In their daily roles these lawyers work to ensure that the rule of law is embodied in the work of Government, advising ministers and policy colleagues on what can and cannot be done. Of course like all of you they are a creative and constructive bunch, who are keen to help and will work hard to find ways of lawfully achieving ministerial policy. But, just like their counterparts in the rest of the UK, they are also sometimes required to point out the limits on Government action. The public will rarely if ever get to hear of this, but in these ways Government lawyers serve the ideal of the rule of law. So do the Law Officers themselves, both as principal legal advisers in cases of particular complexity or sensitivity and as members of the ministerial team.

Health of the profession

All this is important, but perhaps you are still wondering what this has to do with you. Well, all that was simply by way of a prologue. The rule of law is not just an abstract and possibly rather vacuous concept; and it is not simply of obscure relevance to Government lawyers and constitutional anoraks (categories which of course overlap). No – the rule of law is something which concerns all of us, and all of you, and before you start these deliberations over this weekend I want to take this opportunity to invite you to reflect on that at the outset of this fascinating conference, when you are – as your President has invited you to do – going to help with the telling of the story and the building of the future of the profession.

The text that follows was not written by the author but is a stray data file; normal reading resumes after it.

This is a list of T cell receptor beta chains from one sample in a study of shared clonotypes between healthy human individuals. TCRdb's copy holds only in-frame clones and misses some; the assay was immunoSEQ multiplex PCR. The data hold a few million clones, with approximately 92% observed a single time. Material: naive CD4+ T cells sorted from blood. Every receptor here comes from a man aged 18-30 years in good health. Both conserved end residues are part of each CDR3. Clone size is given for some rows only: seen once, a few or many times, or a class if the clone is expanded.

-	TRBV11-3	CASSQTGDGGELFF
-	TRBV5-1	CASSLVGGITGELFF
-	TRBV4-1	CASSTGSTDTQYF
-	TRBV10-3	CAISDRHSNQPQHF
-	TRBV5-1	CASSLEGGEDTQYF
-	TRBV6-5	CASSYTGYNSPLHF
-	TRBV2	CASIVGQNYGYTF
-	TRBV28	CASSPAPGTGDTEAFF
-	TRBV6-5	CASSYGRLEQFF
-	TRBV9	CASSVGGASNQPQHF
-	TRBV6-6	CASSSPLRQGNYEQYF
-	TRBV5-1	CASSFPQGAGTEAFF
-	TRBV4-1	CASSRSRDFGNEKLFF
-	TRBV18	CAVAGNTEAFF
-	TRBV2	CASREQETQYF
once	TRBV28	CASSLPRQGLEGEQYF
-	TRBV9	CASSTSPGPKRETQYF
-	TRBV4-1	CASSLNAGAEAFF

There are two aspects to this in which you, and your Society, can take pride. First, at the wider societal level, the existence of a robust, healthy and independent legal profession is absolutely central to the rule of law ideal. It’s not just that there must be lawyers who are in particular willing and able to challenge the actions of Government, to hold it to account, and to defend those accused of crimes. Nor is it only that it is crucial that there should be lawyers who are willing and able to challenge the privately powerful, however mighty, on behalf of the weak, although that too is essential. Without lawyers who will vindicate rights, those rights are worthless.

At the societal level it is also the case that a strong and independent profession can provide comment and advice to Government and the Parliament itself, in a way which contributes significantly to the democratic process by ensuring that more than one voice is heard and that the legislators are equipped with the point of view of those on the front line. As many of you will have seen, the convener of the Parliament’s Justice Committee, Bill Aitken MSP, has commented in warm terms in the anniversary edition of the Journal on the great contribution the Society makes by providing thoughtful, authoritative and independent advice in the legislative process – even if it is not always accepted!

But leaving aside what may still seem like relatively abstract concerns, in your day jobs each and every one of you is an agent of the rule of law in its broadest sense.

It’s easy to knock lawyers; we all know plenty of the jokes about sharks not eating lawyers out of professional courtesy and respect. But we must not lose sight of the fact that law is one of the great underpinnings of civilization, and that each and every lawyer, whatever their specialism or area of practice, plays a part in making society work peacefully: in channelling conflict; in enabling citizens to conduct their business (in the broadest sense) in accordance with shared and broadly agreed rules which allow predictability and stability, in the expectation that their agreements will be complied with and in the last resort that their contracts will be enforced; in ensuring that they are secure in their property, homes and private lives and that neither the state nor anyone else will intrude upon them except in accordance with rules which are reasonably clear and accessible and have been collectively and democratically endorsed.